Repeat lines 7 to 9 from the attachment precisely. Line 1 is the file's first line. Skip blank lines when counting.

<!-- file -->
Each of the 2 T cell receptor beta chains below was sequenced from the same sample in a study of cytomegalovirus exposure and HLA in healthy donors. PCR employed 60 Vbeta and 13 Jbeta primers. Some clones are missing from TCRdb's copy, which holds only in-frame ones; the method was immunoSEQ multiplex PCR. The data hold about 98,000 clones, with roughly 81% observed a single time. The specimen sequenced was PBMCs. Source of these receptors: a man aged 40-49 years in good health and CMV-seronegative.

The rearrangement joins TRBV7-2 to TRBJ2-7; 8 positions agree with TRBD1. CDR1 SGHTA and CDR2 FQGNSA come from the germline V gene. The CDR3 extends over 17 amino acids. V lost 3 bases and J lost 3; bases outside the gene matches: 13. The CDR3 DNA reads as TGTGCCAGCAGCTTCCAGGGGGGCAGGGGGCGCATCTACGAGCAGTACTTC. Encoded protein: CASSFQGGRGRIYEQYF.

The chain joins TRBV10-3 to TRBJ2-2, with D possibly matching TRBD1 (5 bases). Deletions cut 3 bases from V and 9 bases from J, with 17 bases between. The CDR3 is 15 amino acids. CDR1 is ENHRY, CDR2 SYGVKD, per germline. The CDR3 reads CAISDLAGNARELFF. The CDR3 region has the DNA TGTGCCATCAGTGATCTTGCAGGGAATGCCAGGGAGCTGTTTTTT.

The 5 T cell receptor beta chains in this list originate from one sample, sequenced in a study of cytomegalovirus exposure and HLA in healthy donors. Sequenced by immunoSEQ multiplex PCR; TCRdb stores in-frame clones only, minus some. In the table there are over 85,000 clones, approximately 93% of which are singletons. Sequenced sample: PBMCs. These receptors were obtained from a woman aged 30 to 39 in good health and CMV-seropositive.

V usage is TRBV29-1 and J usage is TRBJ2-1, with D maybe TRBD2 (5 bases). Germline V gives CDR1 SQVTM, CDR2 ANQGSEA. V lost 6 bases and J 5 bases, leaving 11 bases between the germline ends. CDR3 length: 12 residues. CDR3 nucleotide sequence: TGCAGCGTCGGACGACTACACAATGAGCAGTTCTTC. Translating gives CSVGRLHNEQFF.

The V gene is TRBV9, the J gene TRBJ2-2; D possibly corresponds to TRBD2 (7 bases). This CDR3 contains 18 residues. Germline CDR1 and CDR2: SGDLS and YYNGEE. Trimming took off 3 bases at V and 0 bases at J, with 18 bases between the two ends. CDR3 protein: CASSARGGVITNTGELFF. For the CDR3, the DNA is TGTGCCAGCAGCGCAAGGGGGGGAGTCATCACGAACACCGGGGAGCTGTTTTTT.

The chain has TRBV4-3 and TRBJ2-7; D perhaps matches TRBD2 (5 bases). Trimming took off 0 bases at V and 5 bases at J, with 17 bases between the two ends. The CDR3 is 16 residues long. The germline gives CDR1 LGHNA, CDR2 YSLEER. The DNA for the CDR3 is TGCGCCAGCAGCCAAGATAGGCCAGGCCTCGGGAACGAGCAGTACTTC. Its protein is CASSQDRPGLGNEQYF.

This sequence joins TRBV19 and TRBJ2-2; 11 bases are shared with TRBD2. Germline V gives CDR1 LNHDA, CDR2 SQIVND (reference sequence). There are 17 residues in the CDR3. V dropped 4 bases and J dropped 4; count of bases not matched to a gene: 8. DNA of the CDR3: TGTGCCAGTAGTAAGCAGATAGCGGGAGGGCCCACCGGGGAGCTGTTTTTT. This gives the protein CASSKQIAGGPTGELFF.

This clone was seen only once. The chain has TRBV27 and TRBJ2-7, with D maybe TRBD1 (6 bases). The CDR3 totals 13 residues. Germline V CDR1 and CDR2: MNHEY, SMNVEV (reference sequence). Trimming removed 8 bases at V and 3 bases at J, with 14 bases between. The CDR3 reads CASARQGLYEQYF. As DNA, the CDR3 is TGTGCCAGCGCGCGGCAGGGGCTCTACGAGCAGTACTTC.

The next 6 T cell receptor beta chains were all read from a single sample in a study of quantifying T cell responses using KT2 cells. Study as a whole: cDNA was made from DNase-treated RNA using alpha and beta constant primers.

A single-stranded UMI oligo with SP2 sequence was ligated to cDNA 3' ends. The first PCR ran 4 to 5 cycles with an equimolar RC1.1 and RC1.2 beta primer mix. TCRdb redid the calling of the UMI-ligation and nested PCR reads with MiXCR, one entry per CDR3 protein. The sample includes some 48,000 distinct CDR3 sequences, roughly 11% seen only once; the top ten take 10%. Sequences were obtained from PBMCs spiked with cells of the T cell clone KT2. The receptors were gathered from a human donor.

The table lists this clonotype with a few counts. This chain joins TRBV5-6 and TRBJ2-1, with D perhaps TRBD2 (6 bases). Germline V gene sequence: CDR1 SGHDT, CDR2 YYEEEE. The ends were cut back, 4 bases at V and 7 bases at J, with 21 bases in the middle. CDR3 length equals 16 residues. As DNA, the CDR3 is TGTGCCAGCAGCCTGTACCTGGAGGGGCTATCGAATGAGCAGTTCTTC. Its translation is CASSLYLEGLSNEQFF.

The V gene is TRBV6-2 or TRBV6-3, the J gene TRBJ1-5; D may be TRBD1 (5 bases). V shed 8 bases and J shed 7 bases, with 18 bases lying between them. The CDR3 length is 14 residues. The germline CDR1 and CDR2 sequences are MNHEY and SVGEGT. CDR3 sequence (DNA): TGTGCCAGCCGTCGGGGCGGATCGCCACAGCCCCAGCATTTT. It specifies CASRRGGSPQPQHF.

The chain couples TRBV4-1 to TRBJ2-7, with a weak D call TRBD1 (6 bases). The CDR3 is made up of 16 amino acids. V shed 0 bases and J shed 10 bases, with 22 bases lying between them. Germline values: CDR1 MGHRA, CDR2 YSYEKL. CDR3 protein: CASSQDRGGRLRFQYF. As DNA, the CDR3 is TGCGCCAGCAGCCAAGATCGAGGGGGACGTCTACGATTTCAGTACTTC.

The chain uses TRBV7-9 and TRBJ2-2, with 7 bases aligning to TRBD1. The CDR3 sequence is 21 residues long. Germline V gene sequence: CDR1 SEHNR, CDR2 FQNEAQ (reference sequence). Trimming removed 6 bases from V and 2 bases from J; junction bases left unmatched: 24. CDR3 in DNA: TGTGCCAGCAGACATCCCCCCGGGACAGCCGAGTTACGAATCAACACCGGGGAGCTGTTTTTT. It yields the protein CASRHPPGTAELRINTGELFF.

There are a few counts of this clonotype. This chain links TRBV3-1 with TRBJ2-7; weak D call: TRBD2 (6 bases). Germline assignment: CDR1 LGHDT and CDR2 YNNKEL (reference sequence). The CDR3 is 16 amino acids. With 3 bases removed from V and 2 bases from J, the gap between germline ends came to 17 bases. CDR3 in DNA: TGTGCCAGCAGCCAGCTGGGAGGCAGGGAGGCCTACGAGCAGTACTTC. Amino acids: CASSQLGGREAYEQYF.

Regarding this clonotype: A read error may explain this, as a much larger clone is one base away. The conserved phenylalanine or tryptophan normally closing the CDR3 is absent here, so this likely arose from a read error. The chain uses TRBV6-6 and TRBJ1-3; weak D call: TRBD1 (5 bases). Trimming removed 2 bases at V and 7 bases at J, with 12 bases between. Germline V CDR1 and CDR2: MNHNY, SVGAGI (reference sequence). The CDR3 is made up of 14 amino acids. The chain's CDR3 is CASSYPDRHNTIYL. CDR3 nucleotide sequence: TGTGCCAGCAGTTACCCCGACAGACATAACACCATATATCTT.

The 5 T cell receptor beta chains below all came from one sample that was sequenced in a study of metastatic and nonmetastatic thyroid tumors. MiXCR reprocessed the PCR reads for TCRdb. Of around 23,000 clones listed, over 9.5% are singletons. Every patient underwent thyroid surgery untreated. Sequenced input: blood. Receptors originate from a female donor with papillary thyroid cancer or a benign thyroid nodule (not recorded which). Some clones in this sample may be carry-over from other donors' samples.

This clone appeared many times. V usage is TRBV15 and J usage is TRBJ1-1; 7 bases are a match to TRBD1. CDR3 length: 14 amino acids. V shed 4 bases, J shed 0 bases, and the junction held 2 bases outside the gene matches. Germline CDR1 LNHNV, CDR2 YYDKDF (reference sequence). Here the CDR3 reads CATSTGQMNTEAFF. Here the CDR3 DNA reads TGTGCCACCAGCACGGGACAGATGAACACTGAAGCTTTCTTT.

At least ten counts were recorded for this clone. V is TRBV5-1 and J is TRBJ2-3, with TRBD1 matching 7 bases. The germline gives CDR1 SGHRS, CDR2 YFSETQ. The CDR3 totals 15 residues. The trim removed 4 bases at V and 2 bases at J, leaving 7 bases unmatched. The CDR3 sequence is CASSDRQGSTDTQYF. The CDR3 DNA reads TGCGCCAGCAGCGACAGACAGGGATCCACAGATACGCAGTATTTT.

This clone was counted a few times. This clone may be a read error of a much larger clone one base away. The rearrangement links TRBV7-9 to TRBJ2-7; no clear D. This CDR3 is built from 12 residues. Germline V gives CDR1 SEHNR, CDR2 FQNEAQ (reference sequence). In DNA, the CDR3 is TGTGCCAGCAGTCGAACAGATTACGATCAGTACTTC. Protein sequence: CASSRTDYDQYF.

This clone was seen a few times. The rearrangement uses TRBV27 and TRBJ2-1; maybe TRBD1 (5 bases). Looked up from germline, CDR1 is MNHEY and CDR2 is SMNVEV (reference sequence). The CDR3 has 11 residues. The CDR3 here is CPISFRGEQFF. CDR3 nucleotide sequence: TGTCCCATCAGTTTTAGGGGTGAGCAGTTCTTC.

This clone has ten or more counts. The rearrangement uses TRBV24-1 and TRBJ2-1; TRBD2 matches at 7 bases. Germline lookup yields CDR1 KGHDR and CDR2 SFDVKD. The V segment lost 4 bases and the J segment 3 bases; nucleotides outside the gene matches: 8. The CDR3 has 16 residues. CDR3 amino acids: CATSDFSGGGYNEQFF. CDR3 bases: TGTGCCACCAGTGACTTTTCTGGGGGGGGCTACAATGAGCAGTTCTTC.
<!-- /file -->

The chain has TRBV4-3 and TRBJ2-7; D perhaps matches TRBD2 (5 bases). Trimming took off 0 bases at V and 5 bases at J, with 17 bases between the two ends. The CDR3 is 16 residues long. The germline gives CDR1 LGHNA, CDR2 YSLEER. The DNA for the CDR3 is TGCGCCAGCAGCCAAGATAGGCCAGGCCTCGGGAACGAGCAGTACTTC. Its protein is CASSQDRPGLGNEQYF.

This sequence joins TRBV19 and TRBJ2-2; 11 bases are shared with TRBD2. Germline V gives CDR1 LNHDA, CDR2 SQIVND (reference sequence). There are 17 residues in the CDR3. V dropped 4 bases and J dropped 4; count of bases not matched to a gene: 8. DNA of the CDR3: TGTGCCAGTAGTAAGCAGATAGCGGGAGGGCCCACCGGGGAGCTGTTTTTT. This gives the protein CASSKQIAGGPTGELFF.

This clone was seen only once. The chain has TRBV27 and TRBJ2-7, with D maybe TRBD1 (6 bases). The CDR3 totals 13 residues. Germline V CDR1 and CDR2: MNHEY, SMNVEV (reference sequence). Trimming removed 8 bases at V and 3 bases at J, with 14 bases between. The CDR3 reads CASARQGLYEQYF. As DNA, the CDR3 is TGTGCCAGCGCGCGGCAGGGGCTCTACGAGCAGTACTTC.